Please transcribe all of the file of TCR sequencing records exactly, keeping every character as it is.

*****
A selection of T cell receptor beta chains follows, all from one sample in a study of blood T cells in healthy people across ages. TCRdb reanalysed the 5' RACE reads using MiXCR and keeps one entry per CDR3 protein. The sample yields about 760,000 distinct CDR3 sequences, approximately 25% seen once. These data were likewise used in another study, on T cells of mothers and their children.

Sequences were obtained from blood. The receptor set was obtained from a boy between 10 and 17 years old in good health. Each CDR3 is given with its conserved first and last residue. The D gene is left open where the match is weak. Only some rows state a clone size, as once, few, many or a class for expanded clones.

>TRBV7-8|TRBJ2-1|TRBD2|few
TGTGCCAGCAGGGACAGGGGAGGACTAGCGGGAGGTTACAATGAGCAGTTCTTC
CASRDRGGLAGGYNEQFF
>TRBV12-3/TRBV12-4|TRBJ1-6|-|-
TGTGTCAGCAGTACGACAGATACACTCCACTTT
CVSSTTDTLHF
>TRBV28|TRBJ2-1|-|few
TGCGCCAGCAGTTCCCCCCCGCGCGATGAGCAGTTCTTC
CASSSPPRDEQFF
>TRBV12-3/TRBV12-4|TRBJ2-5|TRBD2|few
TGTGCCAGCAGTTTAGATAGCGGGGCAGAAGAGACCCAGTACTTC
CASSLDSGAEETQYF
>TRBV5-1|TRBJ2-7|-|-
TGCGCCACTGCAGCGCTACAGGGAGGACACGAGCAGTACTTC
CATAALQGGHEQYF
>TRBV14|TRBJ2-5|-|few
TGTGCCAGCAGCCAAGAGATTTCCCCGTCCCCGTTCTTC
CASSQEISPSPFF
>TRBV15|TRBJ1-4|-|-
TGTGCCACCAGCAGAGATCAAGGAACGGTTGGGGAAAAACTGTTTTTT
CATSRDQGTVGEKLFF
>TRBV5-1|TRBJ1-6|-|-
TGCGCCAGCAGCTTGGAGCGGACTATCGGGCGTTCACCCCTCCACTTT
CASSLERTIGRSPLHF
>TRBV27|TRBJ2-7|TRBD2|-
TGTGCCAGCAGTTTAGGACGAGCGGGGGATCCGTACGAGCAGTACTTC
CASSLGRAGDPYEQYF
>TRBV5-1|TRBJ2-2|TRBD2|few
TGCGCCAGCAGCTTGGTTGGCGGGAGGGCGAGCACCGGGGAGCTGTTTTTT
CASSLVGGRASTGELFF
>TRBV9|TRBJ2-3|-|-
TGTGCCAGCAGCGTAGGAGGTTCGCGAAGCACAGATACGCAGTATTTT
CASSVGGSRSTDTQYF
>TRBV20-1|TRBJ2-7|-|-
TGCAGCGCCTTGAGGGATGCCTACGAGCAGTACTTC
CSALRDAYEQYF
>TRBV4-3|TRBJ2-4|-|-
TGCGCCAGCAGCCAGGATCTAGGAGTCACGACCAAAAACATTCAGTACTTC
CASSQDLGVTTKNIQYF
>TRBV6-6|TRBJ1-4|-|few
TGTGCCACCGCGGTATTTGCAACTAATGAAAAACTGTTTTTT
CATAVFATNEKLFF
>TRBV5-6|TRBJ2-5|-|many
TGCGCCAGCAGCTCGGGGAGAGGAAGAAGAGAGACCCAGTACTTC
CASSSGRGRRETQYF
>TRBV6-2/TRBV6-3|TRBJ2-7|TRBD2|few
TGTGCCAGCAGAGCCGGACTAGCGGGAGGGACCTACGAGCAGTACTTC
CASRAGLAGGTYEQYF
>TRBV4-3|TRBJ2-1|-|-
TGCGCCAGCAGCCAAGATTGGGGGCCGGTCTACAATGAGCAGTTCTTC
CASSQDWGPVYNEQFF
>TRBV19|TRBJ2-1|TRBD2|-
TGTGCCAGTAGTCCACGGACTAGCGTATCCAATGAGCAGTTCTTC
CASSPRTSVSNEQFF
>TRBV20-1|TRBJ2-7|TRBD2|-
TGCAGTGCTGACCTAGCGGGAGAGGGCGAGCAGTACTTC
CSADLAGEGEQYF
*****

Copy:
A selection of T cell receptor beta chains follows, all from one sample in a study of blood T cells in healthy people across ages. TCRdb reanalysed the 5' RACE reads using MiXCR and keeps one entry per CDR3 protein. The sample yields about 760,000 distinct CDR3 sequences, approximately 25% seen once. These data were likewise used in another study, on T cells of mothers and their children.

Sequences were obtained from blood. The receptor set was obtained from a boy between 10 and 17 years old in good health. Each CDR3 is given with its conserved first and last residue. The D gene is left open where the match is weak. Only some rows state a clone size, as once, few, many or a class for expanded clones.

>TRBV7-8|TRBJ2-1|TRBD2|few
TGTGCCAGCAGGGACAGGGGAGGACTAGCGGGAGGTTACAATGAGCAGTTCTTC
CASRDRGGLAGGYNEQFF
>TRBV12-3/TRBV12-4|TRBJ1-6|-|-
TGTGTCAGCAGTACGACAGATACACTCCACTTT
CVSSTTDTLHF
>TRBV28|TRBJ2-1|-|few
TGCGCCAGCAGTTCCCCCCCGCGCGATGAGCAGTTCTTC
CASSSPPRDEQFF
>TRBV12-3/TRBV12-4|TRBJ2-5|TRBD2|few
TGTGCCAGCAGTTTAGATAGCGGGGCAGAAGAGACCCAGTACTTC
CASSLDSGAEETQYF
>TRBV5-1|TRBJ2-7|-|-
TGCGCCACTGCAGCGCTACAGGGAGGACACGAGCAGTACTTC
CATAALQGGHEQYF
>TRBV14|TRBJ2-5|-|few
TGTGCCAGCAGCCAAGAGATTTCCCCGTCCCCGTTCTTC
CASSQEISPSPFF
>TRBV15|TRBJ1-4|-|-
TGTGCCACCAGCAGAGATCAAGGAACGGTTGGGGAAAAACTGTTTTTT
CATSRDQGTVGEKLFF
>TRBV5-1|TRBJ1-6|-|-
TGCGCCAGCAGCTTGGAGCGGACTATCGGGCGTTCACCCCTCCACTTT
CASSLERTIGRSPLHF
>TRBV27|TRBJ2-7|TRBD2|-
TGTGCCAGCAGTTTAGGACGAGCGGGGGATCCGTACGAGCAGTACTTC
CASSLGRAGDPYEQYF
>TRBV5-1|TRBJ2-2|TRBD2|few
TGCGCCAGCAGCTTGGTTGGCGGGAGGGCGAGCACCGGGGAGCTGTTTTTT
CASSLVGGRASTGELFF
>TRBV9|TRBJ2-3|-|-
TGTGCCAGCAGCGTAGGAGGTTCGCGAAGCACAGATACGCAGTATTTT
CASSVGGSRSTDTQYF
>TRBV20-1|TRBJ2-7|-|-
TGCAGCGCCTTGAGGGATGCCTACGAGCAGTACTTC
CSALRDAYEQYF
>TRBV4-3|TRBJ2-4|-|-
TGCGCCAGCAGCCAGGATCTAGGAGTCACGACCAAAAACATTCAGTACTTC
CASSQDLGVTTKNIQYF
>TRBV6-6|TRBJ1-4|-|few
TGTGCCACCGCGGTATTTGCAACTAATGAAAAACTGTTTTTT
CATAVFATNEKLFF
>TRBV5-6|TRBJ2-5|-|many
TGCGCCAGCAGCTCGGGGAGAGGAAGAAGAGAGACCCAGTACTTC
CASSSGRGRRETQYF
>TRBV6-2/TRBV6-3|TRBJ2-7|TRBD2|few
TGTGCCAGCAGAGCCGGACTAGCGGGAGGGACCTACGAGCAGTACTTC
CASRAGLAGGTYEQYF
>TRBV4-3|TRBJ2-1|-|-
TGCGCCAGCAGCCAAGATTGGGGGCCGGTCTACAATGAGCAGTTCTTC
CASSQDWGPVYNEQFF
>TRBV19|TRBJ2-1|TRBD2|-
TGTGCCAGTAGTCCACGGACTAGCGTATCCAATGAGCAGTTCTTC
CASSPRTSVSNEQFF
>TRBV20-1|TRBJ2-7|TRBD2|-
TGCAGTGCTGACCTAGCGGGAGAGGGCGAGCAGTACTTC
CSADLAGEGEQYF